[Asset management merger and acquisition activity in the U.S. was valued at some $28 billion in 2020, the highest deal value in the sector since $29 billion in 2000, according to data from Dealogic. But if the late burst of activity in 2020 was any indication, it will be difficult for some industry players to resist acting quickly for fear of being left behind. Analysts and executives expect the wave of consolidation to carry into 2022 as sheer scale has become a necessity for fee-pressured investment managers looking for an edge. All indications suggest the asset manager arms race has only just begun.

Unlike the activity and attention being drawn to the larger fund complexes that were more focused on cost synergies, more interesting business activity has been brewing with smaller-to-mid boutique fund managers. This area is focused more on deals done for strategic reasons—such as acquiring distribution or new capabilities. It all comes back to implementing new or enhanced growth and strategic positioning.

To get a better picture of this, we reached out to Institute member Dan Sondhelm of Sondhelm Partners—an experienced provider of marketing, public relations and growth strategies for the asset management industry. We asked him to share his unique perspective and experiences in working with asset management firms exploring new growth and partnering opportunities actively in play right now.]

Bill Hortz: What have you been uncovering in your work with asset managers as to their growth strategies?
Dan Sondhelm: Distribution is even more competitive this year. Asset managers are still having to confront the fallout from Covid, continued fee compression, the growing popularity of index funds, and increased regulations. Despite the challenges, many boutique asset managers are navigating well. They have a good story to tell, they have transformed their sales and marketing models and have expanded their use of virtual and digital strategies - which will be the focus long after the Pandemic ends.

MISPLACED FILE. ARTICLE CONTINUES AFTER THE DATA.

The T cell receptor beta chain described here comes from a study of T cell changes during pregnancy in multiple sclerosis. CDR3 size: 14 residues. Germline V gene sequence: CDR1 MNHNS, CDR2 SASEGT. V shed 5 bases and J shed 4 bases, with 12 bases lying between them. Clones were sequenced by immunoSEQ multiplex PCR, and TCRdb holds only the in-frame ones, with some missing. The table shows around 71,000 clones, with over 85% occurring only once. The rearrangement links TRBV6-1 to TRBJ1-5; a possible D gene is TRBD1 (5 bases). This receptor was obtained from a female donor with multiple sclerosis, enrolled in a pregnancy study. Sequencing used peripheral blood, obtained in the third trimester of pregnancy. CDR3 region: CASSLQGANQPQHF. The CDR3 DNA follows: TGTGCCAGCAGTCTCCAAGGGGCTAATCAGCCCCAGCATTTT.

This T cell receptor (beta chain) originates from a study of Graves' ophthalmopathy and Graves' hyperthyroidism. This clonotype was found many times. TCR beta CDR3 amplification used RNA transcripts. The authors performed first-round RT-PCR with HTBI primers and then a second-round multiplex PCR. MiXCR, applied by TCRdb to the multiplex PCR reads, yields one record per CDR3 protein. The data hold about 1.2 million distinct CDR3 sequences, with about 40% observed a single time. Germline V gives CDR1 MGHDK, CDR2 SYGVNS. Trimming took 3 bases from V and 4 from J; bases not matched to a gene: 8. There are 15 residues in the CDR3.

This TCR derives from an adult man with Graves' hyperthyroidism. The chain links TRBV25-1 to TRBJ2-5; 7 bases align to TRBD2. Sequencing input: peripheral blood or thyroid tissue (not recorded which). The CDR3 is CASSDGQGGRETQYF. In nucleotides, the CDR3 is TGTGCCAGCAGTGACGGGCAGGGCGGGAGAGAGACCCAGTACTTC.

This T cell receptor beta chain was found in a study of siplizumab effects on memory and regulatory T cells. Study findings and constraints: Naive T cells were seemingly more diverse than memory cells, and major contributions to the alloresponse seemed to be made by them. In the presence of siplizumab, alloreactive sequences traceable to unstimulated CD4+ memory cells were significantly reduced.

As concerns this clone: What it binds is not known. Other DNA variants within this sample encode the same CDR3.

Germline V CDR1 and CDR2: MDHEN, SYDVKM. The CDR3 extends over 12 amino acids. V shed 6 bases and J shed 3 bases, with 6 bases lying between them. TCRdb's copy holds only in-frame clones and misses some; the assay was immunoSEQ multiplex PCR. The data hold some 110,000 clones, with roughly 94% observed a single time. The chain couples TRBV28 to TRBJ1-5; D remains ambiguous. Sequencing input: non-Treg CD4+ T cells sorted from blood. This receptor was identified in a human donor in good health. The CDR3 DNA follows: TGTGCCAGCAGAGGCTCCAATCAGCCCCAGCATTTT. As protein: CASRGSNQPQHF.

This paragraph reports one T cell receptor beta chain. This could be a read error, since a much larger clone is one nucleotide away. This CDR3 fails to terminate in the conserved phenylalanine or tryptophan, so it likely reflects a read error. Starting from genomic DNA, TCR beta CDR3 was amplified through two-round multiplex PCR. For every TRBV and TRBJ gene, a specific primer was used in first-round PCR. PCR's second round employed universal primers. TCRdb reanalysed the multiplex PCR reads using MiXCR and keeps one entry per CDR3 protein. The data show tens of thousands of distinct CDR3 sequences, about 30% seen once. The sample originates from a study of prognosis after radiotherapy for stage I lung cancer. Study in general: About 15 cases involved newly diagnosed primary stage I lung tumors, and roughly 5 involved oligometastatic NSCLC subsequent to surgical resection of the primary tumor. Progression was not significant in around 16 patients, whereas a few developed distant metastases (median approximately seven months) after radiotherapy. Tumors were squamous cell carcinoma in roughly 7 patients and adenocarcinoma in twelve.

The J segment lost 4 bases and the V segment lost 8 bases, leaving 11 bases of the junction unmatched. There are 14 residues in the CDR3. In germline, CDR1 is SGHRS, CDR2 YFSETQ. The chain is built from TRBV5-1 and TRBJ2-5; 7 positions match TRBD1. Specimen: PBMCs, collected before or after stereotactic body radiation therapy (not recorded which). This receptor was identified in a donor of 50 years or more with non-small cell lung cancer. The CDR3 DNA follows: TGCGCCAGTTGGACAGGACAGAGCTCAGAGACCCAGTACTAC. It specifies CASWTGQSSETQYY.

But, in addition to that, an increasing number of asset managers are looking for strategic partnerships with other asset managers. For strong manufacturers, who realize they are better money managers than marketers, they want to find a partner to help drive their assets under management (AUM). For asset managers with distribution, they are looking for scale, which will provide for the reinvestment of profits into the business. They want to find niche managers and strategies to sell. It becomes a win-win scenario.

Others are looking to partner to enter another market. Consider an institutional manager that wants to build a presence in the financial advisor space with a partner that is already there. Maybe they can find a partner with a lousy performing mutual fund, and they can be the replacement manager for those assets. Or they can launch a fund collaboratively.

As one former client said after a sale to a global asset manager with distribution, “I would rather earn 50 percent of the management fees of $1b AUM than keep 100 percent of just $100 million. I should have done this [sold to a larger firm with distribution] sooner.”

Hortz: Besides those partnership growth strategies, can you give us some examples of other strategies asset managers are pursuing and what their motivations are?
Sondhelm: Still others want to simplify their business. Consider the wealth manager that launched mutual funds believing assets would pour in. When they did not, they found a partner to take over the mutual funds and were hired to be the subadvisor. They continue to manage money and leave the operations and distribution to the partner.

Some smaller firms are looking to achieve cost efficiencies. They do not necessarily find a partner for growth but to lower operating costs to take pressure off their profit margins. More assets in the Trust can lower expenses ratios, and help returns, for both sides.

In some rare cases, a firm just wants to sell and walk away. It may be because they want to focus on their core advisory business, so they might sell all or part of the firm. Or it may be part of a succession strategy. 

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